SEARCH for Diabetes in Youth has identified racial/ethnic disparities in patterns of glycemic control among T1D youth. How SEP and race/ethnicity intersect to influence these disparities is poorly understood. SEARCH T1D participants (n=1,313) age ≤20 years at diagnosis (dx) in 2002-5 were followed 6-13 years with 3+ hemoglobin A1c measures. Group-based trajectory modeling of A1c identified Group 1 (G1, 77%): lower A1c with mild increases (from mean 7.4 to 8.4%) and Group 2 (G2, 23%): high and increasing A1c (from 8.5 to 11.2%). Classification and regression tree analysis modeled patterns in 8 demographic and SEP attributes that distinguished between G2 and G1 (prediction accuracy 0.68). Race/ethnicity was most influential in predicting G2, with 39.6% G2 in minorities vs. 18.2% in non-Hispanic whites (NHWs) (Figure). Among minorities, 52.5% of those with public insurance were in G2 vs. 32.4% of those with private insurance. Among NHWs without college-educated parents, older age at dx (≥10 years) was associated with G2 (34.0% vs. 20.5% in dx <10 years). Among NHWs with college-educated parents, living in a 1-parent household was associated with G2 (23.6% vs. 8.9% in a 2-parent household). Race/ethnicity intersects differentially with select SEP attributes for NHW vs. minorities suggesting more nuanced studies of health disparities are needed.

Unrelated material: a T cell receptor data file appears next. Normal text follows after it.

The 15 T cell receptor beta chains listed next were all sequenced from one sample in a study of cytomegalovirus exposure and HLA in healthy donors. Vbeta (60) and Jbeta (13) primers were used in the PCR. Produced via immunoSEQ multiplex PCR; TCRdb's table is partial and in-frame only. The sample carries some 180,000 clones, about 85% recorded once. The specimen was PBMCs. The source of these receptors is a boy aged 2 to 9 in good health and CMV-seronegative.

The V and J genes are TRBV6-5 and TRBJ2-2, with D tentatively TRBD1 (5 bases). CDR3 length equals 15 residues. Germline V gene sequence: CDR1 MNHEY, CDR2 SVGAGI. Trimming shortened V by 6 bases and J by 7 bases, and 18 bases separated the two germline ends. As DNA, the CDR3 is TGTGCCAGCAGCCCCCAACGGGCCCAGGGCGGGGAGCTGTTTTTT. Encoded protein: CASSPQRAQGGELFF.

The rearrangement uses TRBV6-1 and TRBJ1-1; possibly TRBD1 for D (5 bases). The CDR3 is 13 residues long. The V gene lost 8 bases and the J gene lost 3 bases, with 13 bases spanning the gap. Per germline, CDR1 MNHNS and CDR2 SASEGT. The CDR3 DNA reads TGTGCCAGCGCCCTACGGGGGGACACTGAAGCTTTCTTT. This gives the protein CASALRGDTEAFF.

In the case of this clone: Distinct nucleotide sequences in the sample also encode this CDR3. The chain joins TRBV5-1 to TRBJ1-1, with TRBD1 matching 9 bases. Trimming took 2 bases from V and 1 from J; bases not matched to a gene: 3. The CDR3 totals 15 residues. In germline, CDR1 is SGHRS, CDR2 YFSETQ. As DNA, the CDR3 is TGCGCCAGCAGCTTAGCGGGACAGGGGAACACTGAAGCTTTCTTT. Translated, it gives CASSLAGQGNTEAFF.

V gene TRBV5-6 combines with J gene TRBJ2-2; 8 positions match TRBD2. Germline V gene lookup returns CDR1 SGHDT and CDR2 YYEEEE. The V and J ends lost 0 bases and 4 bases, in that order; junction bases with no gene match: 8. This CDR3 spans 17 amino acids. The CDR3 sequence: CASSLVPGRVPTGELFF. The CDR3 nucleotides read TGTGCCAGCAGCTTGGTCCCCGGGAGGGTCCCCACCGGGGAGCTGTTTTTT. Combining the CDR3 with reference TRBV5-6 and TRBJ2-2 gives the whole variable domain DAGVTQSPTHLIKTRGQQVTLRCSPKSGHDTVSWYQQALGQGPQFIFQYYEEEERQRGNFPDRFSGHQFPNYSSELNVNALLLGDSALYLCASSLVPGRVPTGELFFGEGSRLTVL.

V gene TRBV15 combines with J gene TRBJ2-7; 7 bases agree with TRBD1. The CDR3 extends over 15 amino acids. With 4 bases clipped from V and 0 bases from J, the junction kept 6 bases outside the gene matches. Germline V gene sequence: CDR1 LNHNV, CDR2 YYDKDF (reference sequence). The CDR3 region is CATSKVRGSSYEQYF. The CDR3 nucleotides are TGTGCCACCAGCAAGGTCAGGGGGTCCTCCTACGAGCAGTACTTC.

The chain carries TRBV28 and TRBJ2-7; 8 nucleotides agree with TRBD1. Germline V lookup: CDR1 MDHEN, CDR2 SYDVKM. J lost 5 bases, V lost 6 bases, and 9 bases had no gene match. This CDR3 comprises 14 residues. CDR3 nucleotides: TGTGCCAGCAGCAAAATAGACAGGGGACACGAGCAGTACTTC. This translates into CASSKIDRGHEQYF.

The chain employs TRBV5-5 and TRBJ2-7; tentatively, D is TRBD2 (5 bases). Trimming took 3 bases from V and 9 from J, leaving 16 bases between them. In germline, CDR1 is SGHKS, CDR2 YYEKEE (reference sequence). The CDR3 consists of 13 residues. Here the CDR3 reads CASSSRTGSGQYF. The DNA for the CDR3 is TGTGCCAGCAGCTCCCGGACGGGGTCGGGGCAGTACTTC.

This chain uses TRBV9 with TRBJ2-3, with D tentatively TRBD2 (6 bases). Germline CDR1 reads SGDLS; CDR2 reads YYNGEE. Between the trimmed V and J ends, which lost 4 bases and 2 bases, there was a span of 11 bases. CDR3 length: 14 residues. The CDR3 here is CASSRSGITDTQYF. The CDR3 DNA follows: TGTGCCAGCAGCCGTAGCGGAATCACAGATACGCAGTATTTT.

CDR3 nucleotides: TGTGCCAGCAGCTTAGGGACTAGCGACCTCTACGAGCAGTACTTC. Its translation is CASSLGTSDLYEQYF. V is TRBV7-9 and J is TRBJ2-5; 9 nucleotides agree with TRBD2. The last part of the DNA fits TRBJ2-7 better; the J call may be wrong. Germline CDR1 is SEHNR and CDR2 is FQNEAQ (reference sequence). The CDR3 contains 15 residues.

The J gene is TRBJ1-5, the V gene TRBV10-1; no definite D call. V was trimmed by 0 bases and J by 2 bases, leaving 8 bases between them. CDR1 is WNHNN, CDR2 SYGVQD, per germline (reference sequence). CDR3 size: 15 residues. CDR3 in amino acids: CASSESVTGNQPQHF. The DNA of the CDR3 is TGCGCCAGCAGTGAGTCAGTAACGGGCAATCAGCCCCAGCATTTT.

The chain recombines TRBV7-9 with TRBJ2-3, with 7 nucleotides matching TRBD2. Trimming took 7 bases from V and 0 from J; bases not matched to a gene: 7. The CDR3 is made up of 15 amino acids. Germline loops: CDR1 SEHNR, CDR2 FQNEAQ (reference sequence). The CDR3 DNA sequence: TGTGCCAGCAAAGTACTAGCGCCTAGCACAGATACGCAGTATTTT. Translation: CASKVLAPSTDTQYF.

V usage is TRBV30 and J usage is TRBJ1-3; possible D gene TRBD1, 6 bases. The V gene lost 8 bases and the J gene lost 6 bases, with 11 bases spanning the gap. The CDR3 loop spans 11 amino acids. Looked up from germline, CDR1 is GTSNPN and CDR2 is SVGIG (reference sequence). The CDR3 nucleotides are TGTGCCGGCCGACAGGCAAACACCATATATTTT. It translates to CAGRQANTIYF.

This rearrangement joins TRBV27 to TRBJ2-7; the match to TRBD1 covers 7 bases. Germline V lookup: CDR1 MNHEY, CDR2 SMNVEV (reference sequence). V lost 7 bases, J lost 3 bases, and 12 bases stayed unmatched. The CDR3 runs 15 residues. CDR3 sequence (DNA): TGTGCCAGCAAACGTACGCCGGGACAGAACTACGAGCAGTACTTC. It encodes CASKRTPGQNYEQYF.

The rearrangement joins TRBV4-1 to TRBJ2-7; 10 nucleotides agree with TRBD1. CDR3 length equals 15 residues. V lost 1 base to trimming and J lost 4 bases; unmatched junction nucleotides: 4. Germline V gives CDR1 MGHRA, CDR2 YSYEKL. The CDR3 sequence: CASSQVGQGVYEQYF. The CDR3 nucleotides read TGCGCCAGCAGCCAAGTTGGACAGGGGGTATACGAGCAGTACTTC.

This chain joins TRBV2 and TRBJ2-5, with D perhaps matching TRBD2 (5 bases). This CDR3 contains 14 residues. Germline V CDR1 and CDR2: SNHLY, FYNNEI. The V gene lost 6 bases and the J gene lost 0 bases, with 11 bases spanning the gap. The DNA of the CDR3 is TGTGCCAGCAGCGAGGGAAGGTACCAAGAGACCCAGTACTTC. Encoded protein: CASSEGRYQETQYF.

A.D. Liese: None. B.A. Reboussin: None. A.R. Kahkoska: Other Relationship; Self; Novo Nordisk A/S. E.A. Frongillo: None. F. Malik: None. G. Imperatore: None. S. Saydah: None. A. Bellatorre: None. J.M. Lawrence: None. D. Dabelea: None. J.A. Mendoza: None.
National Institutes of Health (1R01DK117461, 1UC4DK108173)